For Athens sweethearts Hope For Agoldensummer, the concept of a “folk band” is fluid. The band plays on cheap, easily accessible instruments like guitar and singing saw; they’ll occasionally reframe popular mainstream songs into their own style; and the songs tackle common, relatable themes like love, loss and struggle. So while it may not match up to a purist’s definition of “folk,” Hope For Agoldensummer is a band for the folks. The group’s second album Ariadne Thread, released independently last December, only solidifies that position.
Hope For Agoldensummer played its debut show in late 2002. Singer/songwriter/multi-instrumentalist Claire Campbell formed the band after the split of former act Claire & Bain’s Maple Yum-Yum, a duo with Athens songwriter Bain Mattox. She recruited sister Page Campbell and Atlanta buddy Deb Davis, as well as cellist Will Taylor and percussionist Jamie Shepard, and the lineup solidified in 2003.
It didn’t take long for the band’s handcrafted, earthy folk laments—Hope For Agoldensummer has referred to itself as a “junkyard gospel”—to find a niche, though, and the band’s lineup solidified the following year. A number of intimate gigs and the charming sisterly interplay between main vocalists Claire and Page Campbell won over local listeners.
The band’s debut I Bought A Heart Made of Art in the Deep, Deep South was released in 2004, with shows in Athens and Atlanta strongly attended by passionate fans keen on the drama and emotional sweep of the band’s tunes. The band has won the Flagpole Athens Music Award for best folk band several times, and was featured on the Athens alt-weekly’s cover early in its career.
Looking to capitalize on the momentum of the mid-decade, Hope For Agoldensummer set out to record its second album, but that’s when things got difficult. Recording began in 2005 with local engineer David Barbe at his Chase Park Transduction studios. The Campbell sisters, guitarist/songwriter Deb Davis, cellist Will Taylor and percussionist Jamie Shepard tackled the songs at hand with vigor and excitement.
“As soon as the first album came out we were already talking about the next one,” says Page Campbell, “because at that point everybody was writing songs and we were talking about what we wanted to be on the next one, having ideas about recording experiments we wanted to try, stuff like that. We got through a few months and had probably seven songs done.”
During the sessions, though, Taylor left the band and requested that Hope For Agoldensummer leave his cello parts off the final recordings. Shortly thereafter, Shepard also left the band.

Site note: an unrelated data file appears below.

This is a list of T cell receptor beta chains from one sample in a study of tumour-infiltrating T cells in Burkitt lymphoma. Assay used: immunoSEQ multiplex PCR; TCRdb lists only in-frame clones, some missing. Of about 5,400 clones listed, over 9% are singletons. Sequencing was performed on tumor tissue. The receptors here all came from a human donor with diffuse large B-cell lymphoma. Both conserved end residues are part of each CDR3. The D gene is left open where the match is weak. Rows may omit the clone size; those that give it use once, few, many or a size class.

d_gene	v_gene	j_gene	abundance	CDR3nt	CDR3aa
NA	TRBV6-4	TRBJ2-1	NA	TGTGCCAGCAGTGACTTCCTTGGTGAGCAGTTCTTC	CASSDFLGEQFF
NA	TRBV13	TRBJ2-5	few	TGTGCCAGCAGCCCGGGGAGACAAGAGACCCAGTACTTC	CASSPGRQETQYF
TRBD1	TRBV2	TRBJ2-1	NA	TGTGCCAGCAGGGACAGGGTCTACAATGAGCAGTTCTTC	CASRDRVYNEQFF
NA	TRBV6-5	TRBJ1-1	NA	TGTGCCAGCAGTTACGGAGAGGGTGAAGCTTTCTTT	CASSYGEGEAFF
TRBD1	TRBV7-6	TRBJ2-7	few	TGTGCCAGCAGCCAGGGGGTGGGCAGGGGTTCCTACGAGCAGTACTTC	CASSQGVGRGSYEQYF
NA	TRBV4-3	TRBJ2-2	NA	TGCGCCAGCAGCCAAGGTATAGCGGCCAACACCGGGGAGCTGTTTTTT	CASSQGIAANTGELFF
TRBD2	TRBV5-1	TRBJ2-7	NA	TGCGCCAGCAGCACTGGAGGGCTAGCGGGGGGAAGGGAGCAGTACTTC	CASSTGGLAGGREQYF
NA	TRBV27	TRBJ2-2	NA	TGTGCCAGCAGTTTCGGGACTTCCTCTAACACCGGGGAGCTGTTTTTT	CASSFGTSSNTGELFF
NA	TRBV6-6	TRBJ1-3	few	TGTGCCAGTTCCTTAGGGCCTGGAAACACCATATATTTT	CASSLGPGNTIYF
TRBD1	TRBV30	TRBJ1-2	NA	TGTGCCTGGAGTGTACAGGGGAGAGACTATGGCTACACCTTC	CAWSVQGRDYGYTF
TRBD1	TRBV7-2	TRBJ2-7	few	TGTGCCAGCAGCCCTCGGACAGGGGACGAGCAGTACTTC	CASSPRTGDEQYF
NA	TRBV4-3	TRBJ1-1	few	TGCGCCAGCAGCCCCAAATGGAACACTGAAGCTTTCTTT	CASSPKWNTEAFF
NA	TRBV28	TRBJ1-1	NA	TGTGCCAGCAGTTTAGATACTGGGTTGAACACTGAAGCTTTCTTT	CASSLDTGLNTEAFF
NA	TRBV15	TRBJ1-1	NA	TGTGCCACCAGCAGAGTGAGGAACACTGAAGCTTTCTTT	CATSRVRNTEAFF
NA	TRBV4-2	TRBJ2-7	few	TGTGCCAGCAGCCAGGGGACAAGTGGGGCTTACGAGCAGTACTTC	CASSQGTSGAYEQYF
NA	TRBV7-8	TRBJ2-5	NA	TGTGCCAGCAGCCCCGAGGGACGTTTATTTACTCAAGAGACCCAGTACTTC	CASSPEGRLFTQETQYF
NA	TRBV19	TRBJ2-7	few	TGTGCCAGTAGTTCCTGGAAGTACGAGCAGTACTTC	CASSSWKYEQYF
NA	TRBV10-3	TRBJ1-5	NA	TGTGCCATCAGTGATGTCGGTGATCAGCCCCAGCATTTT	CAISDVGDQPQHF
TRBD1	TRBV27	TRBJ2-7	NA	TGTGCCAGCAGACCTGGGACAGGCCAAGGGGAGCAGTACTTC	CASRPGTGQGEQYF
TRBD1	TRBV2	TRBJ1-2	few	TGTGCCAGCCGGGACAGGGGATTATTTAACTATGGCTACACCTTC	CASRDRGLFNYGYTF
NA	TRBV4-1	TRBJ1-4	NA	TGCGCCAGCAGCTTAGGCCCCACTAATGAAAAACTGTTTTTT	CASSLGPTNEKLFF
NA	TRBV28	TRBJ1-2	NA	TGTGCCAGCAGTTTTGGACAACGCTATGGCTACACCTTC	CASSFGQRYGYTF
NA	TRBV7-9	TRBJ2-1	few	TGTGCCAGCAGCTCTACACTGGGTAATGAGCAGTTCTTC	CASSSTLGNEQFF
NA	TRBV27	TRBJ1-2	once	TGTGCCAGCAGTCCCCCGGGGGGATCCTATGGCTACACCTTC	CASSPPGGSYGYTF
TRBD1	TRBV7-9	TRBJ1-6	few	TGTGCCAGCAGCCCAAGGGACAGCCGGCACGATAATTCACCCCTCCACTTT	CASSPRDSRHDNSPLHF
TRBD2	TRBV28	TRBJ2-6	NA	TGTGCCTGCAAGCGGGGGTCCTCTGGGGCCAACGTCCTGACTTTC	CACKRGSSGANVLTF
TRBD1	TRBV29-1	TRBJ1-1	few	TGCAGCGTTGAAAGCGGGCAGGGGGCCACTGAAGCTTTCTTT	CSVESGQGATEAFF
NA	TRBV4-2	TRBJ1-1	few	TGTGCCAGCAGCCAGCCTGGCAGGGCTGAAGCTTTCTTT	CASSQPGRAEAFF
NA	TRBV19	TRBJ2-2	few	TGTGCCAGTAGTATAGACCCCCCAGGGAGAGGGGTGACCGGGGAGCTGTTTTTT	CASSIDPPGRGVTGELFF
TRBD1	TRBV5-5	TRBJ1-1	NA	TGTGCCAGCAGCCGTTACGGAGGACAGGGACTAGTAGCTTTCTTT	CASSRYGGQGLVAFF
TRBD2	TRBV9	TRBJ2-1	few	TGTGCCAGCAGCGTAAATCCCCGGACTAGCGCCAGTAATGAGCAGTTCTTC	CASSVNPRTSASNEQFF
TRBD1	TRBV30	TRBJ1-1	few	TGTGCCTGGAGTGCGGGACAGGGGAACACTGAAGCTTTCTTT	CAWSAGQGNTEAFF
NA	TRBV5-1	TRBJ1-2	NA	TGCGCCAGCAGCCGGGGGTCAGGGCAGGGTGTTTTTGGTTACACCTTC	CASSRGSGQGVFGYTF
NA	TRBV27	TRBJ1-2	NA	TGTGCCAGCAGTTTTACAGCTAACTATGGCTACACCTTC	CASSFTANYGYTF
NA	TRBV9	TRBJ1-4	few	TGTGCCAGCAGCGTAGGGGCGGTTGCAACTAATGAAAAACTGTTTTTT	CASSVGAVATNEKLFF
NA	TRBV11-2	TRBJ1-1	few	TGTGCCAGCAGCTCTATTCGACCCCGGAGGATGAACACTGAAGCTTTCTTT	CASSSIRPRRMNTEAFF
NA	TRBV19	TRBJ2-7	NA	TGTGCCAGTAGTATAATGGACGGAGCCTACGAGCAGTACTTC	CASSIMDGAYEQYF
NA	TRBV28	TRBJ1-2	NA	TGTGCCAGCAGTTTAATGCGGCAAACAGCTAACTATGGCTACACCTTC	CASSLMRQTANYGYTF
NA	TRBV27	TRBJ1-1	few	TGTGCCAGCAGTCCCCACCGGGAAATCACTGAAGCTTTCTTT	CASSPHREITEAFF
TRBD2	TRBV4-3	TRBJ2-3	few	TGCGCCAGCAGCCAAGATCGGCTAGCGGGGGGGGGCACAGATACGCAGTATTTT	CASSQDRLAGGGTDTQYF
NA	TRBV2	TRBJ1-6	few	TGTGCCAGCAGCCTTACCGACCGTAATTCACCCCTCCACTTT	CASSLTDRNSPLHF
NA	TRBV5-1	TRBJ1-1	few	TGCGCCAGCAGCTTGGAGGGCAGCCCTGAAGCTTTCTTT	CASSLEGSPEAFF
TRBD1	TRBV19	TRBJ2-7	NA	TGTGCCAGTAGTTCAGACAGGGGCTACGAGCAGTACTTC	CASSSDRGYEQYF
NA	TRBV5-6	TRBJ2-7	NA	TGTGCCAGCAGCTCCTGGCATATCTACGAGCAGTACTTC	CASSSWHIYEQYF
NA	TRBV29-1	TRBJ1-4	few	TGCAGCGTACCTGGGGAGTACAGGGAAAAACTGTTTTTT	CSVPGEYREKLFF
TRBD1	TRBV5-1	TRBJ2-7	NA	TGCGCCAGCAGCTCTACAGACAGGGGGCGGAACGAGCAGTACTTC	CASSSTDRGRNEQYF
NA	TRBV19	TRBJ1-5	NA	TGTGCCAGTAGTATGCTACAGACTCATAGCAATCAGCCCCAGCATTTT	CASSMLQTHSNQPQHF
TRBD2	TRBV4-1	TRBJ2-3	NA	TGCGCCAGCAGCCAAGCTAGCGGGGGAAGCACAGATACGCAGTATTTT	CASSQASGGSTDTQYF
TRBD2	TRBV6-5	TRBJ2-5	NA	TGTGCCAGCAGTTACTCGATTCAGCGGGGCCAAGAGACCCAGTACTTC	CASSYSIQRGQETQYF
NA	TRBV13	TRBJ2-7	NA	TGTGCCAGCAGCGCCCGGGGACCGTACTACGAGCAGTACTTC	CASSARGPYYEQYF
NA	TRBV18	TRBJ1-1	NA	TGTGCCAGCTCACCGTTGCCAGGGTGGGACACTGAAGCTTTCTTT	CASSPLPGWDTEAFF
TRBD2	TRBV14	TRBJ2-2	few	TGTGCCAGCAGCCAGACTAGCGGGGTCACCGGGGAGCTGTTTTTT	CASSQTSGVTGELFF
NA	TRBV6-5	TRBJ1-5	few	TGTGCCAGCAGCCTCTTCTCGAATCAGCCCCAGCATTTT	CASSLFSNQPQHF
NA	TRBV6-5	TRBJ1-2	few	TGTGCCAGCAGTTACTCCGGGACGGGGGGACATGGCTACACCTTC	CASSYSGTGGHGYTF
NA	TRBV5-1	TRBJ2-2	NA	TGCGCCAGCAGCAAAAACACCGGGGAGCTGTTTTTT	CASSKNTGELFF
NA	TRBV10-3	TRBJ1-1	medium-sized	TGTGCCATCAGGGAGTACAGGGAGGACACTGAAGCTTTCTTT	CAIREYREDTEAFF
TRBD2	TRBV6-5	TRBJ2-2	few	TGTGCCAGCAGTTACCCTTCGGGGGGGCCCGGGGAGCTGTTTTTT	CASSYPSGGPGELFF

The remaining three women reconvened, but before they had much of a chance to reassess the situation, they had to head out on an already-booked tour. Rather than canceling those dates during the time of turmoil, the Campbell sisters and Davis decided to give the trio configuration a shot, and that brief tour to Texas boosted confidence in the band’s ability to continue.
“We weren’t really sure what was going to happen,” says Claire, “but it turned out great. I mean, it was definitely a little weird at first, and at shows people kept asking ‘Where’s Will? Where’s Jamie?’ but yeah, it worked out.”
The band returned from tour and after scrapping everything from the Chase Park sessions except for a few guitar and vocal tracks, Hope For Agoldensummer relocated to Athens producer/engineer Andy Baker’s home studio (known affectionately around Athens as The Bakery), re-recording some songs, abandoning others and coming up with some brand-new numbers.
And oddly enough, stripping down the band’s lineup to a trio allowed for more flexibility while recording, says the band, who invited a number of Athens and Atlanta musicians to stop by and lay down a wide variety of sounds.
What makes Ariadne Thread so enchanting is that at times it feels less like a collection of songs and more like a collection of ideas—a roadmap that points in various directions certain songs could take. The band’s live show backs this up, with the Campbells and Davis switching back and forth on instruments as the songs demand, and what at one show could be presented as a quiet, intimate ballad at another becomes a rousing singalong.
Ariadne Thread is a departure from the woozy sway and martial up-and-at-’ems of Heart of Art. The band utilizes some more minimal, acoustic numbers and plays around with song structure more than ever before. It’s both a backporch burner and a bedroom bawler, and the group sprinkles small musical moments and flourishes throughout. In short, it comes across as a whole work rather than just a collection of songs.
Hope For Agoldensummer assembled 2,000 copies of the album by hand, weaving gold ribbons and threads and extensively illustrated liner notes into the packaging, which contains drawings and paintings by band members and a short story written by Wallace Cochran, a Campbell cousin and member of Kansas band Drakkar Sauna. The band also has commissioned an Athens artist/bookmaker to create a limited edition of 50 hardbound copies of the book and album.
“We had the chance to go back and revise,” says Page, “and with [Heart of Art], we didn’t do that much. I think a lot of people want that opportunity. Of course, it’s only incidental that we had as much time to work on it… if the other two members hadn’t quit, the album would probably have been done and out for a while now, but it wouldn’t have been as good as it is now, only because it’d have been something else. The energy would’ve been completely different. I kind of think of this as our third album.”